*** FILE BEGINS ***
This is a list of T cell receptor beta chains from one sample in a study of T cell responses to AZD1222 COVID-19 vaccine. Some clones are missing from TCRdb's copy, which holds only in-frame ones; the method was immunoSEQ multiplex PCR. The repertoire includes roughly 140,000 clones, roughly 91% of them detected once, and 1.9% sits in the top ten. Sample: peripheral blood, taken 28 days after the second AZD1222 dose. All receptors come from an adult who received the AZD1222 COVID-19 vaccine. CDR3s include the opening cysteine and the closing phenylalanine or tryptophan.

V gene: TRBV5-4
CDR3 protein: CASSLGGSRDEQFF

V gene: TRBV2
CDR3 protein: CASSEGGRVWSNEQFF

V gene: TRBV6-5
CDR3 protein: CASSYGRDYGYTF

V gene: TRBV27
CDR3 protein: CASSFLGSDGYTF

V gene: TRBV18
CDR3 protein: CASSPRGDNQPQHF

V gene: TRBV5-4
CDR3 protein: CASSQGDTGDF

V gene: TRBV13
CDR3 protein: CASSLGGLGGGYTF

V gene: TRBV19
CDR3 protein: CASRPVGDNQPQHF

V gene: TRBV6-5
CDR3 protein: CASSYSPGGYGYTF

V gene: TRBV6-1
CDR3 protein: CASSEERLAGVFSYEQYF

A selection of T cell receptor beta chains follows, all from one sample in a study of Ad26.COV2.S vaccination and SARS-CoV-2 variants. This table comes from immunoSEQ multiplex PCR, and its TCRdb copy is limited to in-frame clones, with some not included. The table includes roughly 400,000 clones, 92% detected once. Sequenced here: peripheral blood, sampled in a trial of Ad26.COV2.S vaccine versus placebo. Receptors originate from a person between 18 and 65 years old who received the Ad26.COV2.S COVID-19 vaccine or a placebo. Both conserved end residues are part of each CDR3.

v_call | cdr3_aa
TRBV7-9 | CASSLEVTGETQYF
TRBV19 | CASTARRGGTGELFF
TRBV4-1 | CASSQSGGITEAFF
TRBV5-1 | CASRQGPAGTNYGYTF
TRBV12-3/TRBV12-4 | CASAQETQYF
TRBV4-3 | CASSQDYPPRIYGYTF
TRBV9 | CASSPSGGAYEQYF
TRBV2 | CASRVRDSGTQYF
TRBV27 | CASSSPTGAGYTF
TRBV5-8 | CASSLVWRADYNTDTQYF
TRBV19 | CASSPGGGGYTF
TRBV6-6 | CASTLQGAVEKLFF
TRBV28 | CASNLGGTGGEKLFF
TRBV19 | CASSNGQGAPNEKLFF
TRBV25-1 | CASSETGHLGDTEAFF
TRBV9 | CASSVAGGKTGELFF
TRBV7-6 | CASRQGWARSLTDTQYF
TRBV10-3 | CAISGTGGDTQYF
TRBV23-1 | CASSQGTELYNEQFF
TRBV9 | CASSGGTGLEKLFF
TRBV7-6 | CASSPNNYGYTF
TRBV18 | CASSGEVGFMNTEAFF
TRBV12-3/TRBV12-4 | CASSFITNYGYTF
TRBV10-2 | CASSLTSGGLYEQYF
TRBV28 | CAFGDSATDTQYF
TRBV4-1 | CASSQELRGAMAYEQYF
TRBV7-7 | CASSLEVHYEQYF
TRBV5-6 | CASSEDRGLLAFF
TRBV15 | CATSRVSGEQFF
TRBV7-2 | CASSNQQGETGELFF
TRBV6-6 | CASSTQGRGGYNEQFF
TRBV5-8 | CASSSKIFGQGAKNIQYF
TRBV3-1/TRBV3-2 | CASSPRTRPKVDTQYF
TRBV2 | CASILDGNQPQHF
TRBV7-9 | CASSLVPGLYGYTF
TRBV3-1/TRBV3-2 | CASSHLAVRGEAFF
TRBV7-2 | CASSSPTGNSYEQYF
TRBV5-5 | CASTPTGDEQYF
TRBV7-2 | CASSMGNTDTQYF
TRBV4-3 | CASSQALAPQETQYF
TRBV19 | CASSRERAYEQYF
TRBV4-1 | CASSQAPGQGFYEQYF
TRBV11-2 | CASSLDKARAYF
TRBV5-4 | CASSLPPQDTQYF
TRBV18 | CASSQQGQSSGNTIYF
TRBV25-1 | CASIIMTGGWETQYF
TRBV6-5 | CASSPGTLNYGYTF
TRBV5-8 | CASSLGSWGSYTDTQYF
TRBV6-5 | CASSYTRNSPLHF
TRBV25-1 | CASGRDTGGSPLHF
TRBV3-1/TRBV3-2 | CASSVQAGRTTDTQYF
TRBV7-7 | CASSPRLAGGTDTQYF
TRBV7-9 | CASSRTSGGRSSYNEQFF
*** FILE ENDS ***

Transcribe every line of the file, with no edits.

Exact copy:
This is a list of T cell receptor beta chains from one sample in a study of T cell responses to AZD1222 COVID-19 vaccine. Some clones are missing from TCRdb's copy, which holds only in-frame ones; the method was immunoSEQ multiplex PCR. The repertoire includes roughly 140,000 clones, roughly 91% of them detected once, and 1.9% sits in the top ten. Sample: peripheral blood, taken 28 days after the second AZD1222 dose. All receptors come from an adult who received the AZD1222 COVID-19 vaccine. CDR3s include the opening cysteine and the closing phenylalanine or tryptophan.

V gene: TRBV5-4
CDR3 protein: CASSLGGSRDEQFF

V gene: TRBV2
CDR3 protein: CASSEGGRVWSNEQFF

V gene: TRBV6-5
CDR3 protein: CASSYGRDYGYTF

V gene: TRBV27
CDR3 protein: CASSFLGSDGYTF

V gene: TRBV18
CDR3 protein: CASSPRGDNQPQHF

V gene: TRBV5-4
CDR3 protein: CASSQGDTGDF

V gene: TRBV13
CDR3 protein: CASSLGGLGGGYTF

V gene: TRBV19
CDR3 protein: CASRPVGDNQPQHF

V gene: TRBV6-5
CDR3 protein: CASSYSPGGYGYTF

V gene: TRBV6-1
CDR3 protein: CASSEERLAGVFSYEQYF

A selection of T cell receptor beta chains follows, all from one sample in a study of Ad26.COV2.S vaccination and SARS-CoV-2 variants. This table comes from immunoSEQ multiplex PCR, and its TCRdb copy is limited to in-frame clones, with some not included. The table includes roughly 400,000 clones, 92% detected once. Sequenced here: peripheral blood, sampled in a trial of Ad26.COV2.S vaccine versus placebo. Receptors originate from a person between 18 and 65 years old who received the Ad26.COV2.S COVID-19 vaccine or a placebo. Both conserved end residues are part of each CDR3.

v_call | cdr3_aa
TRBV7-9 | CASSLEVTGETQYF
TRBV19 | CASTARRGGTGELFF
TRBV4-1 | CASSQSGGITEAFF
TRBV5-1 | CASRQGPAGTNYGYTF
TRBV12-3/TRBV12-4 | CASAQETQYF
TRBV4-3 | CASSQDYPPRIYGYTF
TRBV9 | CASSPSGGAYEQYF
TRBV2 | CASRVRDSGTQYF
TRBV27 | CASSSPTGAGYTF
TRBV5-8 | CASSLVWRADYNTDTQYF
TRBV19 | CASSPGGGGYTF
TRBV6-6 | CASTLQGAVEKLFF
TRBV28 | CASNLGGTGGEKLFF
TRBV19 | CASSNGQGAPNEKLFF
TRBV25-1 | CASSETGHLGDTEAFF
TRBV9 | CASSVAGGKTGELFF
TRBV7-6 | CASRQGWARSLTDTQYF
TRBV10-3 | CAISGTGGDTQYF
TRBV23-1 | CASSQGTELYNEQFF
TRBV9 | CASSGGTGLEKLFF
TRBV7-6 | CASSPNNYGYTF
TRBV18 | CASSGEVGFMNTEAFF
TRBV12-3/TRBV12-4 | CASSFITNYGYTF
TRBV10-2 | CASSLTSGGLYEQYF
TRBV28 | CAFGDSATDTQYF
TRBV4-1 | CASSQELRGAMAYEQYF
TRBV7-7 | CASSLEVHYEQYF
TRBV5-6 | CASSEDRGLLAFF
TRBV15 | CATSRVSGEQFF
TRBV7-2 | CASSNQQGETGELFF
TRBV6-6 | CASSTQGRGGYNEQFF
TRBV5-8 | CASSSKIFGQGAKNIQYF
TRBV3-1/TRBV3-2 | CASSPRTRPKVDTQYF
TRBV2 | CASILDGNQPQHF
TRBV7-9 | CASSLVPGLYGYTF
TRBV3-1/TRBV3-2 | CASSHLAVRGEAFF
TRBV7-2 | CASSSPTGNSYEQYF
TRBV5-5 | CASTPTGDEQYF
TRBV7-2 | CASSMGNTDTQYF
TRBV4-3 | CASSQALAPQETQYF
TRBV19 | CASSRERAYEQYF
TRBV4-1 | CASSQAPGQGFYEQYF
TRBV11-2 | CASSLDKARAYF
TRBV5-4 | CASSLPPQDTQYF
TRBV18 | CASSQQGQSSGNTIYF
TRBV25-1 | CASIIMTGGWETQYF
TRBV6-5 | CASSPGTLNYGYTF
TRBV5-8 | CASSLGSWGSYTDTQYF
TRBV6-5 | CASSYTRNSPLHF
TRBV25-1 | CASGRDTGGSPLHF
TRBV3-1/TRBV3-2 | CASSVQAGRTTDTQYF
TRBV7-7 | CASSPRLAGGTDTQYF
TRBV7-9 | CASSRTSGGRSSYNEQFF